bioconductor, which imported data from an instrument we had in the lab, outright lied about how to open files, and it took me days of trying what the documentation said, over and over again, before I gave up and was shown another way.
The other? Data tables. I’m very used to and very happy with data structures in Perl and Python, but every time I try to get things going with them in R, I get confused. I have a few places where I use R as a plotting library, but I don’t do much with R beyond that.
Totally hate: Python
See above story. Plus, I saw a YouTube video from the Google Developers channel, promising to show me how to use their Python library to change my Gmail signature. Which it did.
But it also killed gcalcli, which I use for interacting with my Google Calendar, which I consider far more important.
I have started to chant “virtual_env all the things”, and this is the alias for
week, which shows my week’s events:
alias week='/home/jacoby/local/venv/gcalcli/bin/python /home/jacoby/local/venv/gcalcli/bin/gcalcli --nocolor --calendar "Main" calw'
On the other hand, we had a task that could only be done with a Windows-based program, and we wanted to do a lot of it, so I found and used Sikuli to allow me to script a Windows application, and it used the Java-based version of Python, Jython, as the scripting language. It would work kinda like:
pile_of_poo = 💩 # Yes, images within the code. piles = findAll(pile_of_poo) for poo in piles: click(poo)
Eventually, we stopped doing that, but this was a thing I did in Python that I could not see myself doing in any other language.
Perl is my “daily driver”. We have lots of legacy code and libraries written in Perl, and I have tools that work for me daily that I originally wrote in Perl back before that Python story.
Most loved: Perl
My first language was BASIC, as mentioned. Then, as I started Computer Science, they taught me “C as a subset of C++”, and while I learned that, I learned Unix and csh and vim. Notice the lack of “they taught me” in that last part. It was kinda like self-discipline in boot camp: it isn’t taught directly, but if you don’t pick it up during the process, you’re gonna have a really bad time.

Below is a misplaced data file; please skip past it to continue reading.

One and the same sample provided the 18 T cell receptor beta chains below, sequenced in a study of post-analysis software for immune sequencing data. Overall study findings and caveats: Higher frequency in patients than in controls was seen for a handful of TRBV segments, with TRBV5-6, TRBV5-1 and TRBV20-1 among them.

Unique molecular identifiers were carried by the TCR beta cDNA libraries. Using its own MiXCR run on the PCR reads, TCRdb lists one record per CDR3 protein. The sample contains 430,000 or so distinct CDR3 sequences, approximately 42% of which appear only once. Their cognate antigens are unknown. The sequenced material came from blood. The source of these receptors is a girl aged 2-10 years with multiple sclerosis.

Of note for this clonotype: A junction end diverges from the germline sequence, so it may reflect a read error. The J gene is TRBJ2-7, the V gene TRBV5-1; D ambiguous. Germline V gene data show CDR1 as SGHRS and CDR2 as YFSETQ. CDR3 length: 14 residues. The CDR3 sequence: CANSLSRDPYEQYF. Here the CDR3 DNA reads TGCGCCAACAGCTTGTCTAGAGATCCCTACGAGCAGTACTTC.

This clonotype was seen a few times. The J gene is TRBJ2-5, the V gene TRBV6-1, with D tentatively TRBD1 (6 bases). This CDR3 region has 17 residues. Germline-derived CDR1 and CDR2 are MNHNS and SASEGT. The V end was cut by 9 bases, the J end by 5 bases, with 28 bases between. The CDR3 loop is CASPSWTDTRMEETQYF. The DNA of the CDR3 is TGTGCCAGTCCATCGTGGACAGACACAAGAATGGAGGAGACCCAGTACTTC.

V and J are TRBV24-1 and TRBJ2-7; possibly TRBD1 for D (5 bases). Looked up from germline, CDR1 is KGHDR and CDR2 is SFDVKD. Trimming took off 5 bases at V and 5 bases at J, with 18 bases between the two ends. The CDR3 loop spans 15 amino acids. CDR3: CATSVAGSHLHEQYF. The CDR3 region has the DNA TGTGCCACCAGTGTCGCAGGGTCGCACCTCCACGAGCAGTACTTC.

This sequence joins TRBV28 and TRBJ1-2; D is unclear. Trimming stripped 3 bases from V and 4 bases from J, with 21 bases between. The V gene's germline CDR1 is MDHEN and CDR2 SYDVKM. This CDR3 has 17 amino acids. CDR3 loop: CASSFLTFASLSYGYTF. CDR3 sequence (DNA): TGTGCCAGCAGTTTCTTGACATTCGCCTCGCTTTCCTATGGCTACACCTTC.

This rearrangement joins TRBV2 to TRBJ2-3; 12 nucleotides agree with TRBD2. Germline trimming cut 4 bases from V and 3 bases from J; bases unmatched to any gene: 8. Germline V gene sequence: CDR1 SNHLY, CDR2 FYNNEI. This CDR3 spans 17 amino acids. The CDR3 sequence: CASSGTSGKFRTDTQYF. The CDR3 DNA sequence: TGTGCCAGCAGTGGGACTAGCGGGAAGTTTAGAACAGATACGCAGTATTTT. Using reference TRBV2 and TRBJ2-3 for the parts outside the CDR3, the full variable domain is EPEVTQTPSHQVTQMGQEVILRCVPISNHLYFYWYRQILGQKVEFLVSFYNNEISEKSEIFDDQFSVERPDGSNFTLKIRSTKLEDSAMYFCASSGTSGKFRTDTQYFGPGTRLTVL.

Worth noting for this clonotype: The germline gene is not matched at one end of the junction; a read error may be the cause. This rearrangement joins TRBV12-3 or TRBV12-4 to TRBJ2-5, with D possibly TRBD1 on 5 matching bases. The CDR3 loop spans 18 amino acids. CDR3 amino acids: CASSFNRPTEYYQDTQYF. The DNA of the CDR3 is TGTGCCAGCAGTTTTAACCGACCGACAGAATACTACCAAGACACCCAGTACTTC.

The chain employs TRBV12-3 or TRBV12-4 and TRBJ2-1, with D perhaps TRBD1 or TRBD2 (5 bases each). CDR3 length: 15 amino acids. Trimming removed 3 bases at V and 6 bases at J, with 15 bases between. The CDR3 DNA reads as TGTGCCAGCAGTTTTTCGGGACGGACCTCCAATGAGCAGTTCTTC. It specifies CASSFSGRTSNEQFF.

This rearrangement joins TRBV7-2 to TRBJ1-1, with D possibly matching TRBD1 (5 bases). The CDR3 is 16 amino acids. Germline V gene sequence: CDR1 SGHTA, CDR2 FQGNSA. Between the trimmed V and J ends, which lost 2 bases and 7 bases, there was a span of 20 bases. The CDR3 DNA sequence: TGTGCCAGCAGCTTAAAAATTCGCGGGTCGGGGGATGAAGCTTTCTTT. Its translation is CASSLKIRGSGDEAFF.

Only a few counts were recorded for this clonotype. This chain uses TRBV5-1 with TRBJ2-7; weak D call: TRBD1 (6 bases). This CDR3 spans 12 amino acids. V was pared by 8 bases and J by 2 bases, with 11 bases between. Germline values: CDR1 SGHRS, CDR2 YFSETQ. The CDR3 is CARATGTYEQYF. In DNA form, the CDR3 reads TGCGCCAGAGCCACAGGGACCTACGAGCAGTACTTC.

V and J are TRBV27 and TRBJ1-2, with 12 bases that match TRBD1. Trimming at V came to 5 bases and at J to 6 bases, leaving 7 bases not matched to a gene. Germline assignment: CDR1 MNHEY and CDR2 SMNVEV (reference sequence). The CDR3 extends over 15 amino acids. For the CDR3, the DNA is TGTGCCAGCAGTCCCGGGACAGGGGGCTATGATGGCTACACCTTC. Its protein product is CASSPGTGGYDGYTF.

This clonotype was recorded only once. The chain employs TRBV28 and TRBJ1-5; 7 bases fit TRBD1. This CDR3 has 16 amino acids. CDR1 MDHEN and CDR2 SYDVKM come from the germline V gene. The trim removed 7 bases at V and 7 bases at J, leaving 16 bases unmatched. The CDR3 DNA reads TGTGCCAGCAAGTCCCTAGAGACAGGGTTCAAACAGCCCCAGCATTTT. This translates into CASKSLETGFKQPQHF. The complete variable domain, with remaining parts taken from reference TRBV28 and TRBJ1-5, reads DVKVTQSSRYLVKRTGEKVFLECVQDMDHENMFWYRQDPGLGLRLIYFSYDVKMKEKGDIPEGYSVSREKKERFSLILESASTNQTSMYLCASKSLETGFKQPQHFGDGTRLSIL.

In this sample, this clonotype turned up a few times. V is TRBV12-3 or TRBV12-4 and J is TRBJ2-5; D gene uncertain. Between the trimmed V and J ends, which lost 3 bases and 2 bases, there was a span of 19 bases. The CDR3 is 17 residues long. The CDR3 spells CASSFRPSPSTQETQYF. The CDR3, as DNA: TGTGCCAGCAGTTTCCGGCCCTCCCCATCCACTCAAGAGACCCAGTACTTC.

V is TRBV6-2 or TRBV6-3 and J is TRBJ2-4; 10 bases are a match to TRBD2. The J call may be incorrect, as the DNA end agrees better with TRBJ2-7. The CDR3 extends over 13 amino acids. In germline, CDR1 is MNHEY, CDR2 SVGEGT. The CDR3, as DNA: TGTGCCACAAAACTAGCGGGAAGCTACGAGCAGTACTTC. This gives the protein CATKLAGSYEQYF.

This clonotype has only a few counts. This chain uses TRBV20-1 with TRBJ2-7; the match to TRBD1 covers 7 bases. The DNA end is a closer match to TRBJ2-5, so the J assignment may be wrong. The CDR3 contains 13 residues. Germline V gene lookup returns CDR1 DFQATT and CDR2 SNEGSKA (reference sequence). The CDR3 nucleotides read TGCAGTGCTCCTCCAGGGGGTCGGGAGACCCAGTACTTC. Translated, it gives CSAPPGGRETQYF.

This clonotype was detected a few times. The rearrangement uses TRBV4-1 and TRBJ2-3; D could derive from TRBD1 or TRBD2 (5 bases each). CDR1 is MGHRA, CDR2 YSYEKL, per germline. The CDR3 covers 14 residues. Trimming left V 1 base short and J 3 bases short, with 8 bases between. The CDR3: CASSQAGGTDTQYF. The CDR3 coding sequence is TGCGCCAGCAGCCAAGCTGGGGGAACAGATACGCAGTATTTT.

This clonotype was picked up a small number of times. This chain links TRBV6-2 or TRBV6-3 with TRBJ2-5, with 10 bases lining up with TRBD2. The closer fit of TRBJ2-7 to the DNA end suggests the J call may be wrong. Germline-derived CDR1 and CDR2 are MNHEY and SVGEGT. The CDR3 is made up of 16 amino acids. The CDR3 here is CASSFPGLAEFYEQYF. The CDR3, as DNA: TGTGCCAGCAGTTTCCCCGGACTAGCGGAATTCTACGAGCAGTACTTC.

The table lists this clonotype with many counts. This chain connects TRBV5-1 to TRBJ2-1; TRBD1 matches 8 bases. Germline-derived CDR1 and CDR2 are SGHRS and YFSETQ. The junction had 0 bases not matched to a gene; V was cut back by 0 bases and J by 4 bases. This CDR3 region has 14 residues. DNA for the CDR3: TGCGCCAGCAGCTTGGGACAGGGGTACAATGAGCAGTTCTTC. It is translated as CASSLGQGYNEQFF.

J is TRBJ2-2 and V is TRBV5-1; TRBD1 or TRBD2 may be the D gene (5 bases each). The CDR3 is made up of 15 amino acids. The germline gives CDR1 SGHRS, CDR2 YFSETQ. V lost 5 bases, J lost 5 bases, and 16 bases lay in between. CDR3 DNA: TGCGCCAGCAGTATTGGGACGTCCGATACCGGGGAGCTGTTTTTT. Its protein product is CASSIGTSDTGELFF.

I found a job relating to the web, and CGI was just starting to get big. I have, at one point, written the smallest possible
hello world in C, and the thought of going forward with non-trivial tasks in a very text-forward environment using
stdio.c just filled me with fear.
Then I found Perl, where strings were part of the primary type, rather than an array of the character class. For me, it was the right tool for the job, and I stuck with it as things moved around.
This is a very divisive position.
I was once asked “I want to learn to program. What language should I learn first?” and I responded “I’m going to Europe. What language should I learn?”
(I am not usually that quick, but this time I was.)
If I was interested in deep systems programming, or employed at it, I would’ve gone harder into C instead of Perl. At that time, the language most tied into Artificial Intelligence was Lisp and variants. Any of these would be perfectly good languages to go with, but very reliant on the tasks you intend to do with them.
And the Church-Turing Theory says that any Turing-complete language can do what any other Turing-complete language can do, so, in a way, it kinda doesn’t matter what language you start with. But text manipulation will still be easier in Perl and Python, startup time will be faster with compiled C, etc. etc.
So, what about you? What are your answers?